Communities across Nova Scotia are being asked to commit to saving lighthouses before dozens of them are abandoned by the federal government.
Two years ago, 488 active lighthouses and 488 inactive lighthouses across the country were declared surplus by the federal Department of Fisheries and Oceans.
The responsibility fell to individuals, municipalities and community-based non-profit groups to try to take over the surplus lighthouses. Under the Heritage Lighthouse Protection Act, they can seek heritage designations for the lighthouses through a petition to Parks Canada.
Parks Canada has to receive the petitions —with at least 25 signatures each — by May 29.
Out of more than 60 lighthouses in Nova Scotia, only 14 have been petitioned so far.
Margaret Herdman lives on Isle Madame in Cape Breton, where there used to be 13 working lighthouses. She's put together petitions to save three of the four remaining lighthouses.
"There are fishing communities all around the island and it's obviously a very important part of the life here — oceans, fishing," she said.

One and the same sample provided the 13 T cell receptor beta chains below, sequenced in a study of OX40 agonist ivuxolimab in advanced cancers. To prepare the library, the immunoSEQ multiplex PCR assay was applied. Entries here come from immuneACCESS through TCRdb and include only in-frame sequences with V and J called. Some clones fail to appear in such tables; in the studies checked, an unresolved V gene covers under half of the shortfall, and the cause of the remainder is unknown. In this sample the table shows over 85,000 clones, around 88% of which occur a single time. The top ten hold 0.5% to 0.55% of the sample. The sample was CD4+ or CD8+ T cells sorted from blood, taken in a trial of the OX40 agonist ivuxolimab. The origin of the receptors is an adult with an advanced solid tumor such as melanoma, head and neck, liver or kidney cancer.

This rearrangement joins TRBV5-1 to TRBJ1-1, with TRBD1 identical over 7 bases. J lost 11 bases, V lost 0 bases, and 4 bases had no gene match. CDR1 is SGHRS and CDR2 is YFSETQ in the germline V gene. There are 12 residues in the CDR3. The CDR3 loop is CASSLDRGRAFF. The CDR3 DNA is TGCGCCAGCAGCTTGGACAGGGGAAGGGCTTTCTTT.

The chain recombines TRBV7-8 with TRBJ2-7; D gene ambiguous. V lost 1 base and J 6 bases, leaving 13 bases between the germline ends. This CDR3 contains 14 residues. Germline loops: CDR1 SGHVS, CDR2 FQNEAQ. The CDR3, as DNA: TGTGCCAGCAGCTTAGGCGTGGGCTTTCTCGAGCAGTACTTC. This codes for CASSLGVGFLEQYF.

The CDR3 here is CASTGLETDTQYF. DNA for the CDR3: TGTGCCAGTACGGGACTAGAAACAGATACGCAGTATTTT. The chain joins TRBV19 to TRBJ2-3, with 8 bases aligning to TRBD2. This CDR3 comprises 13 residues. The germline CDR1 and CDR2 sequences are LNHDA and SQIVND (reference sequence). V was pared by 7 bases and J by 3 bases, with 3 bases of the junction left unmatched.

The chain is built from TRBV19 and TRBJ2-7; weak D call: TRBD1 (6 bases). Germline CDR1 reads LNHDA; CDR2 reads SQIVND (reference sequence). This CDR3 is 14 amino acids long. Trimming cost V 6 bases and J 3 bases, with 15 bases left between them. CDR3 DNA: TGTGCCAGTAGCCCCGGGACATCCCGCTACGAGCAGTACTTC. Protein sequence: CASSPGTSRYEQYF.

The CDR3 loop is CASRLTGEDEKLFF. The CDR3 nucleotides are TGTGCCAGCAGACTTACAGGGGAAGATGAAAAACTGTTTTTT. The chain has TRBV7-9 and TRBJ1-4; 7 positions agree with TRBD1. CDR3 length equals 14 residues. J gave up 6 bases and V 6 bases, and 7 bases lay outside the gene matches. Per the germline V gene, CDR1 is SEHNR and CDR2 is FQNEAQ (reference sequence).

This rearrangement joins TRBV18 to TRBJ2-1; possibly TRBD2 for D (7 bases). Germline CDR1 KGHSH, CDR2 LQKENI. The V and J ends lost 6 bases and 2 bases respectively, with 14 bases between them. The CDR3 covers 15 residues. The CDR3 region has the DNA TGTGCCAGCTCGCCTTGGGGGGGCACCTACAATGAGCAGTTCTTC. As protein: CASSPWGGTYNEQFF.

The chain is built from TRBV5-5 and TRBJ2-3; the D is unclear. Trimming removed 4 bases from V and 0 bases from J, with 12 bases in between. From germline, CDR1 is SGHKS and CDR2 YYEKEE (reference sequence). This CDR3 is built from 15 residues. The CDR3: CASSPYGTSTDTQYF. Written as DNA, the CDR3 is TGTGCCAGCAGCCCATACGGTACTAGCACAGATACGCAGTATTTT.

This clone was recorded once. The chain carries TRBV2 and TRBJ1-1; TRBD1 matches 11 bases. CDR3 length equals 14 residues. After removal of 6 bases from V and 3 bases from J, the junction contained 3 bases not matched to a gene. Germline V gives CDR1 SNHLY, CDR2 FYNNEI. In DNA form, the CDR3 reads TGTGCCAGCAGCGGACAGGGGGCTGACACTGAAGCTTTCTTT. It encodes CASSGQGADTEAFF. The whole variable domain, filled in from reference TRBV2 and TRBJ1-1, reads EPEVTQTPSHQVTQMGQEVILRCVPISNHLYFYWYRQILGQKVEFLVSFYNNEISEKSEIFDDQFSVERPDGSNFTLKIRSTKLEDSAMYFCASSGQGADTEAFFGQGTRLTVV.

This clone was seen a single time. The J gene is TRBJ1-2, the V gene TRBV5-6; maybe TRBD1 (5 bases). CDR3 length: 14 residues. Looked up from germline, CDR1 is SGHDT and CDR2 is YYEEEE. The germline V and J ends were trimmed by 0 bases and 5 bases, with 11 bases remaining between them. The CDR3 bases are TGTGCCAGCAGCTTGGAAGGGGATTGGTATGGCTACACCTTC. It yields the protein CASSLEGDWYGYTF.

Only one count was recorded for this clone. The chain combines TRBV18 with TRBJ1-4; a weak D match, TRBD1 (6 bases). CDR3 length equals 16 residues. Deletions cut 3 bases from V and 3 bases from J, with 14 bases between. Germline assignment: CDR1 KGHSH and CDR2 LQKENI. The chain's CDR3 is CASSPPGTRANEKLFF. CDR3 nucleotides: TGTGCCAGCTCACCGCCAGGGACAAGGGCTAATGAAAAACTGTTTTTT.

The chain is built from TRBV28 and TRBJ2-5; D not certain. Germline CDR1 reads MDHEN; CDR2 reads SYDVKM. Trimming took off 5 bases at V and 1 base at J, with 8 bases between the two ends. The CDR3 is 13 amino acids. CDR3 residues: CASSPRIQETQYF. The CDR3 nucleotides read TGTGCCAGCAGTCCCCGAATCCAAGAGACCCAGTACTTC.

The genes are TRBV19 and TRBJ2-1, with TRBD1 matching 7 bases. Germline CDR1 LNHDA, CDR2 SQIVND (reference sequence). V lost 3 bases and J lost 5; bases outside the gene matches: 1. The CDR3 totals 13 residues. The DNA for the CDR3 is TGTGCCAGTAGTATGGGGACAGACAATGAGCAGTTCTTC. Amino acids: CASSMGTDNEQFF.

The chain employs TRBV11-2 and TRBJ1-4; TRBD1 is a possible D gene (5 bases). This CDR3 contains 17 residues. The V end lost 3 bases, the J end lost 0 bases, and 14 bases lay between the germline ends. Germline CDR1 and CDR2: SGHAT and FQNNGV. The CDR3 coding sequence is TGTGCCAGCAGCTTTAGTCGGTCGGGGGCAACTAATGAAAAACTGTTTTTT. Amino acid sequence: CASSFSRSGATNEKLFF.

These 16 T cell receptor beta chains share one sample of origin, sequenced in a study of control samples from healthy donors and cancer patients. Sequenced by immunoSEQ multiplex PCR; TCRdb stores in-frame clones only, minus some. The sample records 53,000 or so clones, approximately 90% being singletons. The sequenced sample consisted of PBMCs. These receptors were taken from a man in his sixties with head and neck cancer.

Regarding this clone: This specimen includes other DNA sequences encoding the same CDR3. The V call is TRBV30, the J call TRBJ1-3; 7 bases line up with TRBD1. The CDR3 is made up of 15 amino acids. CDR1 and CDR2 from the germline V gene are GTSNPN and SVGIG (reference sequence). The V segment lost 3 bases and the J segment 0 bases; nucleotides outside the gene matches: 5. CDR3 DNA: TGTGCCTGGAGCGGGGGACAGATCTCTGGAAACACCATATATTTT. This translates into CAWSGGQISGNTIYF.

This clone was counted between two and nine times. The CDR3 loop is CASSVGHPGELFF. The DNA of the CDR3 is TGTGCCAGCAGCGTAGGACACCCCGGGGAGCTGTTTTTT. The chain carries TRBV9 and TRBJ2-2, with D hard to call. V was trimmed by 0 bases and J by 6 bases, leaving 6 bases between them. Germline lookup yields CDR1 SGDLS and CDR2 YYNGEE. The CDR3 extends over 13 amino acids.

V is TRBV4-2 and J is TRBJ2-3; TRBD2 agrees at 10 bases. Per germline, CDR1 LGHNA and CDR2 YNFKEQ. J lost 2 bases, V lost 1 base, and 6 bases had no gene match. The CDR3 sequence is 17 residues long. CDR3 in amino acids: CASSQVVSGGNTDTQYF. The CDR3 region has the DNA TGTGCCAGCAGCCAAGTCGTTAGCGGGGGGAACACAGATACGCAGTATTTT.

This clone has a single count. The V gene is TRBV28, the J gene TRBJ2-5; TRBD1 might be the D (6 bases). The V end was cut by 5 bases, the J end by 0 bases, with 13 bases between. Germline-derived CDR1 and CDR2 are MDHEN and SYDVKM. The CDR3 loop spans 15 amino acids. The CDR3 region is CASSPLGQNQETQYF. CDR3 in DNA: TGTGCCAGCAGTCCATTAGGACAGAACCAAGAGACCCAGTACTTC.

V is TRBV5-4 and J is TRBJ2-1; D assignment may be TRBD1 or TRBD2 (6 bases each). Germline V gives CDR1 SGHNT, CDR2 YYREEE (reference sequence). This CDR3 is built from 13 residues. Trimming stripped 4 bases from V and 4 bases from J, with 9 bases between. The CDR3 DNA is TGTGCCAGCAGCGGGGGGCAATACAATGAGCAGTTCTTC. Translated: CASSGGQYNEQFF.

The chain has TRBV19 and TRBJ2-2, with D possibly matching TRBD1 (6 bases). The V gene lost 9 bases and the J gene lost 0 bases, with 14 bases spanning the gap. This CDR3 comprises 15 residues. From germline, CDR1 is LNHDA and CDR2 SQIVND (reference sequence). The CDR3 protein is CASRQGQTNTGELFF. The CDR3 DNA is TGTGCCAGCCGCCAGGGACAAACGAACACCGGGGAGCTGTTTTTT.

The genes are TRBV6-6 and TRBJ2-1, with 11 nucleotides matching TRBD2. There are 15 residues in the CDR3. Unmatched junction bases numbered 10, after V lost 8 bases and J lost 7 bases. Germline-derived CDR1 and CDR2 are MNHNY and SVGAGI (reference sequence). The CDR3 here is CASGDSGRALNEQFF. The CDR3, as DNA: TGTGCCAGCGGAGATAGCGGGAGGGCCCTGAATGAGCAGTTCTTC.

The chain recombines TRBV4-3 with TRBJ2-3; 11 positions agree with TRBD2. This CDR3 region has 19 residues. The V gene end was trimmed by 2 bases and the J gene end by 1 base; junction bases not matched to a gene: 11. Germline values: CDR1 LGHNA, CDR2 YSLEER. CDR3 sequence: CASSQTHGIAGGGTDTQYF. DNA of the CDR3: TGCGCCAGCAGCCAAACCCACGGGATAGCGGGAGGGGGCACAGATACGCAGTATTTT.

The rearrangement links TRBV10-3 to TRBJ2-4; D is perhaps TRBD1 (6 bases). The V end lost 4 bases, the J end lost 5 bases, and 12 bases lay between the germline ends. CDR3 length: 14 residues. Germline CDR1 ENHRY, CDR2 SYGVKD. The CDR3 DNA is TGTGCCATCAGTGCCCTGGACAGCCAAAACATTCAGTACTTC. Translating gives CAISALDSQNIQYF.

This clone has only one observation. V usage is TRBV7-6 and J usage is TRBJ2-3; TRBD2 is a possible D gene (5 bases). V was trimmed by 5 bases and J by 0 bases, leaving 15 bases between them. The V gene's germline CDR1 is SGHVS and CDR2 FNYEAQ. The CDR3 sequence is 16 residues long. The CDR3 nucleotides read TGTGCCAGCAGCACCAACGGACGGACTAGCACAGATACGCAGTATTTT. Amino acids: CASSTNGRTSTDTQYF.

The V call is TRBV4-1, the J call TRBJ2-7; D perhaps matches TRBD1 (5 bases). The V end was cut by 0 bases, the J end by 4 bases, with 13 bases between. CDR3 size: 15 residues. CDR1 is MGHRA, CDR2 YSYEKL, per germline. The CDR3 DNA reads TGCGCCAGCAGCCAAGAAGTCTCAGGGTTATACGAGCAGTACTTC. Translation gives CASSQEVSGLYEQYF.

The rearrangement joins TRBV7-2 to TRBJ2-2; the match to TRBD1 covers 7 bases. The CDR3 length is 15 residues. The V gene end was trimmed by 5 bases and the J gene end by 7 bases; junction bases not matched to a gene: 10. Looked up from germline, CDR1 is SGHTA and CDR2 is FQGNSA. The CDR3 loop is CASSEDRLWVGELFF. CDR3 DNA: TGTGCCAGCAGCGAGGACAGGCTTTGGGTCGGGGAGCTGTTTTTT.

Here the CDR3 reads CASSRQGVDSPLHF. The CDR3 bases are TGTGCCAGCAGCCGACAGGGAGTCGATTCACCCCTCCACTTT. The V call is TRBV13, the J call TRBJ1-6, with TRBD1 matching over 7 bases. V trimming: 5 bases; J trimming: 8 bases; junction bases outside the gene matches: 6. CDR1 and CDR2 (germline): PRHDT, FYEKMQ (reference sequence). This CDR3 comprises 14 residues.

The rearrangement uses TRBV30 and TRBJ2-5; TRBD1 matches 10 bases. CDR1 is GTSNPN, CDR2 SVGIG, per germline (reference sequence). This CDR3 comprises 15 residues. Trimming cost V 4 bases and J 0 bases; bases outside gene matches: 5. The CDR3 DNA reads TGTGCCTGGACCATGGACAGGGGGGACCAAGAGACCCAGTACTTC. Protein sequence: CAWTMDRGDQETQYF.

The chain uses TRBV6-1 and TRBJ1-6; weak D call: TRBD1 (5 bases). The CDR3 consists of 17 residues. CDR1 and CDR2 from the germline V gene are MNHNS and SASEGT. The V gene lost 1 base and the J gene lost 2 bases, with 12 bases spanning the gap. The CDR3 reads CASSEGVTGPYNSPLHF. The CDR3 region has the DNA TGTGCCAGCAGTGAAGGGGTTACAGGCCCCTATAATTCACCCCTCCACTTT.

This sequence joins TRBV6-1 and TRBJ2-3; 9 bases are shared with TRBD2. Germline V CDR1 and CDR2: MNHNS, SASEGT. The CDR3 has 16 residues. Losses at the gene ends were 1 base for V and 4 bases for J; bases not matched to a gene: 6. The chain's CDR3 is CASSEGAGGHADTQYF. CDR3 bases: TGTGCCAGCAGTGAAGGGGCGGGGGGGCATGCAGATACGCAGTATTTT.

Herdman said the Isle Madame Lighthouse Preservation Society has raised more than $5,000 through the sale of a calendar, and other fundraising efforts are continuing.
Natalie Bull, the executive director of the Heritage Canada Foundation, said whoever applies to take over a lighthouse will also have to assume financial responsibility for its maintenance.
"There is a challenge for communities to feel confident that they can find the funding to maintain these buildings," she said Thursday.